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insured vs uninsured mortgages in Canada

The Sea Change in Canadian Mortgage Insurance

Few realize how dramatically Canada’s mortgage insurance market has changed. As any mortgage broker with a decade-plus of experience can tell you, borrowers are feeling this change in all too many ways.

Consider the numbers. As of the first quarter of 2021, “only 35% of outstanding residential mortgages extended by chartered banks were insured,” says CMHC. In 2012, this share was over 60%.

And insured mortgage balances just keep shrinking (down 5.3% year-over-year, according to OSFI data) while uninsured mortgage balances surge (+19%).

Insured vs uninsured mortgages in canadaSource: CMHC

What’s causing this growing gap?

It’s been a “long-standing trend,” CMHC says, fuelled by:

  1. Regulatory changes
    • Making refinances and properties over $1 million uninsurable was a huge game-changer, as was introducing new stress tests.
  2. Soaring home prices
    • Supply/demand imbalances drove home prices to the sky, pushing more homes over the $1 million insurability limit.
  3. Changes to portfolio insurance
    • The portfolio insurance ‘Purpose Test’ in July 2016 played a big role, as did November 2016 regulations requiring low-ratio insured mortgages to meet the same criteria as high-ratio mortgages. Couple that with increases in insurance premium rates and this all “contributed significantly to the downward trend in portfolio insurance,” CMHC says.

Uninsured mortgage volumes have ballooned as a result, a trend that remains in full force today.

Meanwhile, both high-ratio insured (-6.7%) and conventional insured (-14.7%) dropped in the first half of 2021, versus the same period in 2020.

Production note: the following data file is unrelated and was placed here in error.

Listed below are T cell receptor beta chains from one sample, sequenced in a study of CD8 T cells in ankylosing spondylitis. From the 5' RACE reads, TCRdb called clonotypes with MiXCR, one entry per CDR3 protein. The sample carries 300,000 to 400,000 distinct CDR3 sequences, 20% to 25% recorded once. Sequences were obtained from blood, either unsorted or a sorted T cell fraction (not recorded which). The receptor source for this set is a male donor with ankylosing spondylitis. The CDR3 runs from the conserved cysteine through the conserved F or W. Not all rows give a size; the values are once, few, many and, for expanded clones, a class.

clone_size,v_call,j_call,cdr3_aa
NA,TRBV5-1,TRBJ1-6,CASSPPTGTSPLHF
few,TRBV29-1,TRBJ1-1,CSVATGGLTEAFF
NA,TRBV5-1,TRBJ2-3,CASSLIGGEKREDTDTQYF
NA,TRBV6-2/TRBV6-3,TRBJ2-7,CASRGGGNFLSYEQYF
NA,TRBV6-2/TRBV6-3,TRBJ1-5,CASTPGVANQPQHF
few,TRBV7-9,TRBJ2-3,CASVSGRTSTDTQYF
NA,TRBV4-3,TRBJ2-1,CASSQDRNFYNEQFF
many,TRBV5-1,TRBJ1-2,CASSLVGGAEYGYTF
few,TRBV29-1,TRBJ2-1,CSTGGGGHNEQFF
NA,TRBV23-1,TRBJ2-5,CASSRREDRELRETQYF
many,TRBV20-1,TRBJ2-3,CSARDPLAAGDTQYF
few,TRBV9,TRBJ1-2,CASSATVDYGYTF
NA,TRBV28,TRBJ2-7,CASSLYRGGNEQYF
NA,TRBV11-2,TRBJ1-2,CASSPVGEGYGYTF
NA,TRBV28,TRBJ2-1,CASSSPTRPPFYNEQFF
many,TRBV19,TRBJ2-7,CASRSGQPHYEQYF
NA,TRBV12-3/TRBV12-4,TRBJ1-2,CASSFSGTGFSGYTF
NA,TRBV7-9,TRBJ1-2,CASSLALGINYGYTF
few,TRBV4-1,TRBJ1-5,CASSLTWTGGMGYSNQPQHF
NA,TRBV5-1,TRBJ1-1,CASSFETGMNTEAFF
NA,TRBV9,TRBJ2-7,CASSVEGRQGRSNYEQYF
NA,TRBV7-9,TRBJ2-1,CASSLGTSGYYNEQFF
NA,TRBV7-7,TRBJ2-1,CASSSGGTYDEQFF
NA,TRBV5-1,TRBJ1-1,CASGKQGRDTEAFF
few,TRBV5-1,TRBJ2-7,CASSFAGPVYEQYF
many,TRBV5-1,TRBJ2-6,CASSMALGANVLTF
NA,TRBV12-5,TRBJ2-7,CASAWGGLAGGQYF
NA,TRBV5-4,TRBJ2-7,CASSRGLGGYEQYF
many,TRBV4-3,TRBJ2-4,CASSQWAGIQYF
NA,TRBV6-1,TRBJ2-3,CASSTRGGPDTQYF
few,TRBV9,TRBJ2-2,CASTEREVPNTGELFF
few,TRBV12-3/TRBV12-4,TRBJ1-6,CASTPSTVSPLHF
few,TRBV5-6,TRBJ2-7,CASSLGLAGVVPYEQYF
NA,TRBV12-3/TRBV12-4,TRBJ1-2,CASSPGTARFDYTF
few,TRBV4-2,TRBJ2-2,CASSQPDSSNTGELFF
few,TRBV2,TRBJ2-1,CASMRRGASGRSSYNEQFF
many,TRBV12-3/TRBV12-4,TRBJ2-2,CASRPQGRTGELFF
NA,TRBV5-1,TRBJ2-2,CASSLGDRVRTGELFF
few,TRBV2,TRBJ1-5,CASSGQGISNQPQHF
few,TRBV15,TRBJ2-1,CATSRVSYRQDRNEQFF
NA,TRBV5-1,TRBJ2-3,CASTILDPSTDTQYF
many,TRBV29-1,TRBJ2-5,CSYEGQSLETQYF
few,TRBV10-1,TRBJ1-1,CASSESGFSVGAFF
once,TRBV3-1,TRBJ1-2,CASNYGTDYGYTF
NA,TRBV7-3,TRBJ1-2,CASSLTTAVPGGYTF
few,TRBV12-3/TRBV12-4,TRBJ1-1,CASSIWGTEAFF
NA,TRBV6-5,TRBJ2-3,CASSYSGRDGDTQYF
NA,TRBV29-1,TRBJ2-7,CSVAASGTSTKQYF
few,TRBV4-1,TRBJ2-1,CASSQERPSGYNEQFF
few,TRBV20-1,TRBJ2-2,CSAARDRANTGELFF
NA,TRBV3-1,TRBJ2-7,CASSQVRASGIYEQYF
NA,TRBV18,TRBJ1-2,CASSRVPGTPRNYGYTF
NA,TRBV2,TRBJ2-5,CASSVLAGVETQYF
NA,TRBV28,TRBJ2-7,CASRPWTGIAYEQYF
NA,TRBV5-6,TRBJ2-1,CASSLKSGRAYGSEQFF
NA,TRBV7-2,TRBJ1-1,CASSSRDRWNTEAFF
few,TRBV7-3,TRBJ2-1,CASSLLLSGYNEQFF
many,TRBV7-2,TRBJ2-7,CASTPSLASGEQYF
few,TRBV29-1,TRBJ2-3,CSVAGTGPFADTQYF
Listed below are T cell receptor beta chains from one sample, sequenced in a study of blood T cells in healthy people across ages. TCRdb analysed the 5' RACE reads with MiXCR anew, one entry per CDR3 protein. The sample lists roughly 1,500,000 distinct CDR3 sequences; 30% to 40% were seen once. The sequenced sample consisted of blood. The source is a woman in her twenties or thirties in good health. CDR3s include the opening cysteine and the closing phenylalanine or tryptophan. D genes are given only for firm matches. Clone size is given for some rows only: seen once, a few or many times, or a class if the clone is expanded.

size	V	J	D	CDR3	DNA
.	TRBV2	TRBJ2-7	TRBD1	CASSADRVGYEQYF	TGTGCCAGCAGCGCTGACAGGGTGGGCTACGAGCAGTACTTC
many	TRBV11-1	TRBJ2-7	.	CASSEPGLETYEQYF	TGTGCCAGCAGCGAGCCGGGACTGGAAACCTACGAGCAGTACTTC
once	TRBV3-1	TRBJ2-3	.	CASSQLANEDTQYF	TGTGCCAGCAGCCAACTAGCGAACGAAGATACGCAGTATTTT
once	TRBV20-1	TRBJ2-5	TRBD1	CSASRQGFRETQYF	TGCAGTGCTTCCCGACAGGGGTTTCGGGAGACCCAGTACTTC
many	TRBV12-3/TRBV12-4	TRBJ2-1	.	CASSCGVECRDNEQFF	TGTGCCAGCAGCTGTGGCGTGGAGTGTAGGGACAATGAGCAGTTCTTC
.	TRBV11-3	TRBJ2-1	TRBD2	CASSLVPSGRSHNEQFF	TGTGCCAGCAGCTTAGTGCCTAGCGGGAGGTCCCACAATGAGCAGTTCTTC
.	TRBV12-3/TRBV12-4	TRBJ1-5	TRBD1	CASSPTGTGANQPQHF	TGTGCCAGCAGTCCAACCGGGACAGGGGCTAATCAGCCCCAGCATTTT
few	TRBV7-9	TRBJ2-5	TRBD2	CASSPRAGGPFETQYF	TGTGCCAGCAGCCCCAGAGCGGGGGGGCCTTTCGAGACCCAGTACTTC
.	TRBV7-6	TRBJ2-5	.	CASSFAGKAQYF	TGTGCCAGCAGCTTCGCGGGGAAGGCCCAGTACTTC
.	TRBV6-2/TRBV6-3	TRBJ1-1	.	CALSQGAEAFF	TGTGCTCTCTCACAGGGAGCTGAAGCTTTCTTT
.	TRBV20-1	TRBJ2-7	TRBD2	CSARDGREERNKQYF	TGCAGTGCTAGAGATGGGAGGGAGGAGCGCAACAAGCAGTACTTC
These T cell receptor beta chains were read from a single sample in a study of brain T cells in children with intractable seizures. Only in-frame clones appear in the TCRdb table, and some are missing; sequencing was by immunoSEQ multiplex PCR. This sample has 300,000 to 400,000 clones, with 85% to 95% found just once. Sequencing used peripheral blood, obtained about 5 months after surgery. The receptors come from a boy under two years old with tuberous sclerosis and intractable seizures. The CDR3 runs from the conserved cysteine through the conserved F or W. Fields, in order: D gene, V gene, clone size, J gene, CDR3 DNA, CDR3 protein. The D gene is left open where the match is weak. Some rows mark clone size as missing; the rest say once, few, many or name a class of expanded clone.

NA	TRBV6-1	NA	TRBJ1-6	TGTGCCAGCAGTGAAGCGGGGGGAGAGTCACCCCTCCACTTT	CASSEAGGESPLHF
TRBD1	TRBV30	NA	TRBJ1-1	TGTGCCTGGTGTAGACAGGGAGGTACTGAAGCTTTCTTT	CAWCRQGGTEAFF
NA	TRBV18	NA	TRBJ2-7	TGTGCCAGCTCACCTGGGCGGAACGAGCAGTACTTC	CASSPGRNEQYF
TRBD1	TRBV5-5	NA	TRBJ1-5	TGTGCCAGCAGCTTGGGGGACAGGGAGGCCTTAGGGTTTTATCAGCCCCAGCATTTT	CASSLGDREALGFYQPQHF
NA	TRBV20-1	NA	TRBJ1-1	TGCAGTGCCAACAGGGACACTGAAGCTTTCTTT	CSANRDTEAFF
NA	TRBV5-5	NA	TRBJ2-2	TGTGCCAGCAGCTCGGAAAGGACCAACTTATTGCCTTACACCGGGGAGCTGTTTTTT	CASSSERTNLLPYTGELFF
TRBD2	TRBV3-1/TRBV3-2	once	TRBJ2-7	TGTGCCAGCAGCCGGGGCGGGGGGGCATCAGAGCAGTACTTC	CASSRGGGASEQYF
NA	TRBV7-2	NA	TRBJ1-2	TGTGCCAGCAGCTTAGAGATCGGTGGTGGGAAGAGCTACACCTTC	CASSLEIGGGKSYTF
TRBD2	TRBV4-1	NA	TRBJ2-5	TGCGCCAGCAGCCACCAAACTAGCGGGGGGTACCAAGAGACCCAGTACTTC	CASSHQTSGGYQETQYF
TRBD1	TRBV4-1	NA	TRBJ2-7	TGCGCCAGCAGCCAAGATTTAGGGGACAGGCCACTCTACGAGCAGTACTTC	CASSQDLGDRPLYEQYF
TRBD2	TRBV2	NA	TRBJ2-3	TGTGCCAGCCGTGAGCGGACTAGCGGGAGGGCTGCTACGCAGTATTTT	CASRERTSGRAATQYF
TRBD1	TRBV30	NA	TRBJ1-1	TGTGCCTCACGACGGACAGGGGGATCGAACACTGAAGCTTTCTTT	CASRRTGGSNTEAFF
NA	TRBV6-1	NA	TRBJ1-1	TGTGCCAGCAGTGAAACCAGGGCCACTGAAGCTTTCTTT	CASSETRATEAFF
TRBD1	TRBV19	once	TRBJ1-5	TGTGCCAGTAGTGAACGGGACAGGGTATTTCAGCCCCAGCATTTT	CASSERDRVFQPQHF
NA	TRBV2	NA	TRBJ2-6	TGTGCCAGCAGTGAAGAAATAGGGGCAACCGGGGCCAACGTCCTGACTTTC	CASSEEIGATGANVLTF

That might make you wonder how the risk profile is changing in Canada’s mortgage market. Well, CMHC has data on that. Using historical data on mortgage originations from OSFI’s E2 Mortgage Loans Report, it finds that:

  • On average, the loan amounts are higher for uninsured mortgages than for insured mortgages
    • That’s largely because uninsured mortgages have a “larger and increasing share of high-value residential mortgages of over $1 million,” CMHC notes. “The most noteworthy increase in newly originated mortgages was in the issuance of uninsured mortgages for purchases of property, which more than doubled the amount originated in the same quarter in 2020.”
    • As of the second quarter of 2021, about 75% of insured mortgages were under $500,000, versus 57% for uninsured mortgages.
  • Uninsured LTVs are climbing
    • “Soaring property prices pushed the loan-to-value ratio distribution upwards for newly originated uninsured mortgages,” CMHC found.
    • But this did not affect insured mortgages in the same way.” In fact, in 2020-21, chartered banks issued insured mortgages with higher equity stakes than in previous years.